Of course, my wife and I immediately began to evaluate whether we had made a mistake by letting him take the job. After an intense discussion we decided to coach him more carefully and let him keep his job.

Two months later he came home from work and asked me if he could pierce his ear. Again, my wife had to peal me off the ceiling. He thought it might be okay since he wanted a cross earring -- like I was supposed to be happy, because it would be a "sanctified" piercing. If that wasn't enough, he also wanted to get a tattoo! But it was going to be okay, because it would be a Christian tattoo!

As I was looking back on this experience several years later, something my son said shortly after he started his job kept coming back to me. When I picked him up the second night of work, he got in the car with a big smile on his face and said "They like me!" As I dwelt on that comment, it suddenly came clear to me - my son had finally met someone who liked him for who he was. Few others in his entire life had shown him much acceptance, especially not his mother and I. It is no exaggeration - in our efforts to shape and improve him, all we did was find fault with everything he did. We loved him dearly, but he constantly heard from us that what he did (who he was) wasn't good enough. He craved our approval, but we couldn't be pleased. Years later, I realized he had given up trying to please us when he was 14, and from then on he was just patronizing us.

The reason our son wanted to adorn himself like his work associates, was because they accepted him for who he was. He wanted to fit in with those who made him feel significant. He wanted to be like those who gave him a sense of identity. The problem wasn't one that could be solved by extended sheltering - he could have been sheltered until he was 30 and he still would have been vulnerable. The problem was that we had sent our son into the world insecure in who he was. He went into the world with a hole in his heart that God had wanted to fill through his parents.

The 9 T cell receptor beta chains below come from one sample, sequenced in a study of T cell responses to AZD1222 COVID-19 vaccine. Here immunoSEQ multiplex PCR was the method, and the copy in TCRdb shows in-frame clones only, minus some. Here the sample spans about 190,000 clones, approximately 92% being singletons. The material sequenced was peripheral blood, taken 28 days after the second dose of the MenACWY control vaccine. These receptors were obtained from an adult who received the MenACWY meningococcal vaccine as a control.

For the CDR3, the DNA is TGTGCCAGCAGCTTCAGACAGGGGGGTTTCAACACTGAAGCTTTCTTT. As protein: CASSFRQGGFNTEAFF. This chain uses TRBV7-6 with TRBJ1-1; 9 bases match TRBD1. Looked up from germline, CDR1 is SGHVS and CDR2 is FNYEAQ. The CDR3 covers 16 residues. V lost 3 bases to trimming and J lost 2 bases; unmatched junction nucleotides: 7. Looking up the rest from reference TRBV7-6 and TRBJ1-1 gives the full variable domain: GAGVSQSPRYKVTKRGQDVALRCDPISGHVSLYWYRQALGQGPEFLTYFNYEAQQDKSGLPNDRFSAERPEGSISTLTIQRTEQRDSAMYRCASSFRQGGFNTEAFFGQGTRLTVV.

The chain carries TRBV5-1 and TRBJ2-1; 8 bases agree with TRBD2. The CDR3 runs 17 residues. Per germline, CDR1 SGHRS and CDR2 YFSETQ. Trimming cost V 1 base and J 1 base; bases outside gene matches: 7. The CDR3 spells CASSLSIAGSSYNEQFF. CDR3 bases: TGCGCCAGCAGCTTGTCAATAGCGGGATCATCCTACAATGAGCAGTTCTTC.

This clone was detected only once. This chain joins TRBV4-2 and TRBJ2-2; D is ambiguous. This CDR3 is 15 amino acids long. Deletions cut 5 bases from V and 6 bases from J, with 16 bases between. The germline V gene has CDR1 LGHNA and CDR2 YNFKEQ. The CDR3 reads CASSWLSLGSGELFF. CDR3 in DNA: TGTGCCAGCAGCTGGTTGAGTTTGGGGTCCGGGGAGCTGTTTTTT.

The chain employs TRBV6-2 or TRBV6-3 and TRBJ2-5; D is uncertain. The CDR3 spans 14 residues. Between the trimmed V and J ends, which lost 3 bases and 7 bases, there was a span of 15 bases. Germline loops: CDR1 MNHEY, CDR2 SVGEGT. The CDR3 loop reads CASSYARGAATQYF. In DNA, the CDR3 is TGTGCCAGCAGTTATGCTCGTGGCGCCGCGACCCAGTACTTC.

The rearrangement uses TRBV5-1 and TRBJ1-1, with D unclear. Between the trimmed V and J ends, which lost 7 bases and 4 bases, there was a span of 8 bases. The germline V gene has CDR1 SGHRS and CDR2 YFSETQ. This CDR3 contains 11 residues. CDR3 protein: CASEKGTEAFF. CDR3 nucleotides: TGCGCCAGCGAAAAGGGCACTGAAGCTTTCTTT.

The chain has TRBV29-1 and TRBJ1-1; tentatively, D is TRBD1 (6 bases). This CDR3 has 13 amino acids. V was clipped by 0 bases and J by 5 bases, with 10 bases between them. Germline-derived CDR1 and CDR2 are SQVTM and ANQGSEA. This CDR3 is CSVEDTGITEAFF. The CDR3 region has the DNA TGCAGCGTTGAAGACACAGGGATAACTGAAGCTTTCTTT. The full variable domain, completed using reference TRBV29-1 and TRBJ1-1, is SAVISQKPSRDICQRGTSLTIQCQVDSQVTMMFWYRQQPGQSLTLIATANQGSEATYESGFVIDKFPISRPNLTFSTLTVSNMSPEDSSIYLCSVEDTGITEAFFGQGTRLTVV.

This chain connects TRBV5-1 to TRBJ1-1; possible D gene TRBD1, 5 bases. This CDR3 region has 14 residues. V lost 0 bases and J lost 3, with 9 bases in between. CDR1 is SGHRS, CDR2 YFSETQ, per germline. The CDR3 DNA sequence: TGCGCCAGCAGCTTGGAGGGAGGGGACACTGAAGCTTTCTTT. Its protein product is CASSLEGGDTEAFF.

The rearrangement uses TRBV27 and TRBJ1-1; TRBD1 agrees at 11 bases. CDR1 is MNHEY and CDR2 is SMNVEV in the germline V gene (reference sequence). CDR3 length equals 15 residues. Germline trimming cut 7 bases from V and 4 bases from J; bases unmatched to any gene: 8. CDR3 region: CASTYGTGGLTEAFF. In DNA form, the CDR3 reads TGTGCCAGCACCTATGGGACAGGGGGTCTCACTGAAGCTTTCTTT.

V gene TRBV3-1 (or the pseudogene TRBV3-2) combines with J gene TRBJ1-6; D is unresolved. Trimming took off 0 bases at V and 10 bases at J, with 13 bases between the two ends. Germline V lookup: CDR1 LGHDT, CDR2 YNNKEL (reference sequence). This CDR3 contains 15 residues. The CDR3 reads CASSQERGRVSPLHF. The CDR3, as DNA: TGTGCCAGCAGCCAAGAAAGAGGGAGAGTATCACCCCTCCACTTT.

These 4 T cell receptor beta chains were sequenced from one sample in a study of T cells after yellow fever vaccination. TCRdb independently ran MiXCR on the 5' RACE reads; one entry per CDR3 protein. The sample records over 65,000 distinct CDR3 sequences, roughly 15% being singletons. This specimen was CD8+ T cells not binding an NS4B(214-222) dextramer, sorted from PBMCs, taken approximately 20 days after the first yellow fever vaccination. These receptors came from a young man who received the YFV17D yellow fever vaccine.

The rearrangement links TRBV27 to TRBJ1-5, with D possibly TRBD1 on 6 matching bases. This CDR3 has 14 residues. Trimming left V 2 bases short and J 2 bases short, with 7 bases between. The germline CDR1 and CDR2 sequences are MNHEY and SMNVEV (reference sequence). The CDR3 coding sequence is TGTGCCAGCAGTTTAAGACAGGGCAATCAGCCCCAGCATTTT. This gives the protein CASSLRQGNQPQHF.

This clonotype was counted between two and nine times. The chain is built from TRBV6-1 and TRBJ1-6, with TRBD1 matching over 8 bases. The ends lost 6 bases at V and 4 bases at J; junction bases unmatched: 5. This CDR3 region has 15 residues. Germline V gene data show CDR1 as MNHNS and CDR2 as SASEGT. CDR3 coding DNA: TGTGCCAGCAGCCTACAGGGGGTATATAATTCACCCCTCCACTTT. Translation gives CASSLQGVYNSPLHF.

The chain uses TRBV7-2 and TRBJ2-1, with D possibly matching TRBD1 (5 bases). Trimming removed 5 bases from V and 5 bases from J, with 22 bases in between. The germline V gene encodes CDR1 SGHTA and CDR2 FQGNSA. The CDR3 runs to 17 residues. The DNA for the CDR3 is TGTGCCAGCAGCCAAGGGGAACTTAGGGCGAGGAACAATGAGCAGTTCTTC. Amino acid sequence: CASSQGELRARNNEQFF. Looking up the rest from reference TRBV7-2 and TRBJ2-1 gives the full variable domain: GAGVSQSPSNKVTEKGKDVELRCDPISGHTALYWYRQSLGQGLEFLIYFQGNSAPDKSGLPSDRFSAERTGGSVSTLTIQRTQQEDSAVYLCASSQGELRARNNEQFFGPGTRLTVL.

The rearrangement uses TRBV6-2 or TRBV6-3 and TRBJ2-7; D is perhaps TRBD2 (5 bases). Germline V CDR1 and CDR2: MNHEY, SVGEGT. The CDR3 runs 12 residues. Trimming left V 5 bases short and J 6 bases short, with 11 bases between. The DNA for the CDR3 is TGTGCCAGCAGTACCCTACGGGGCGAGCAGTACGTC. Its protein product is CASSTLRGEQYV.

Whether believer or unbeliever, those young people who are least tempted to follow the crowd are those who are secure in themselves and don't need the approval of others. The Bible calls insecurity the fear of man - it is allowing other's opinions of us to affect our values and choices.

The Solution

In the Bible we see that people obeyed God for two reasons - fear and love. King David sang of his love for God (Ps 18:1; 116:1; 119:159) and he also sang of the fear of God (Ps 2:11; 22:25; 33:8). God wants His followers to be drawn to Him out of love (Jer 31:3), and that's why it is His kindness that leads us to repentance (Rom 2:4). But He also wants us to be kept on the path by fear of His authority (Luke 12:5; 1 Pet 2:17). That's why He told the Israelites He wanted both their fear and their love; "And now, O Israel, what does the LORD your God ask of you but to fear the LORD your God, to walk in all his ways, to love him, to serve the LORD your God with all your heart and with all your soul" (Deut 10:12). With our children, it should be the same.

Those who have the most power to influence our hearts are those to whom we are drawn: those who succeed with our values (which is what a hero is), those who can benefit us, those who make us feel valuable, and those who have earned our respect.

If our children grow up motivated only by fear of consequence, they will eventually get away with what they can whenever we are not around (Eph 6:6). If we have their hearts they will seek to honor us whether we are present or not, and their hearts will remain open to our influence.

I refer you to the apostle Paul who modeled this approach to leadership perfectly, "Therefore, although in Christ I could be bold and order you to do what you ought to do, yet I appeal to you on the basis of love..." (Phile 1:8-9a). Paul's pattern with the churches suggests he understood that appeals to love were more powerful than commands and threats.


I am convinced that the most contagious parenting is living a heartfelt faith before your children. Fruitful interaction is not about what you do to your young people, but who you are with them. It's about having a real faith in God, and expressing it in a real relationship with a real person--not about methods and self-working principles. God intends that the side-effect of loving Jesus and enjoying the grace of the gospel will be that all people--including our children--will be touched by the Savior in us. I pray in Jesus' name that as you read these words you will experience the grace of God in a fresh and new way.

Reb Bradley is a writer and national conference speaker. Read the complete article from which this excerpt was taken here. Visit to order Reb's CD set Influencing Children's Hearts.

Reprinted with permission from The Virginia Home Educator, Fall 2011.


Wow! I can't tell you how "right on" Mr. Bradley's article is. I was home schooled and sheltered. Although I did not go "wild" when I left home, it has left me socially handicapped to a certain degree.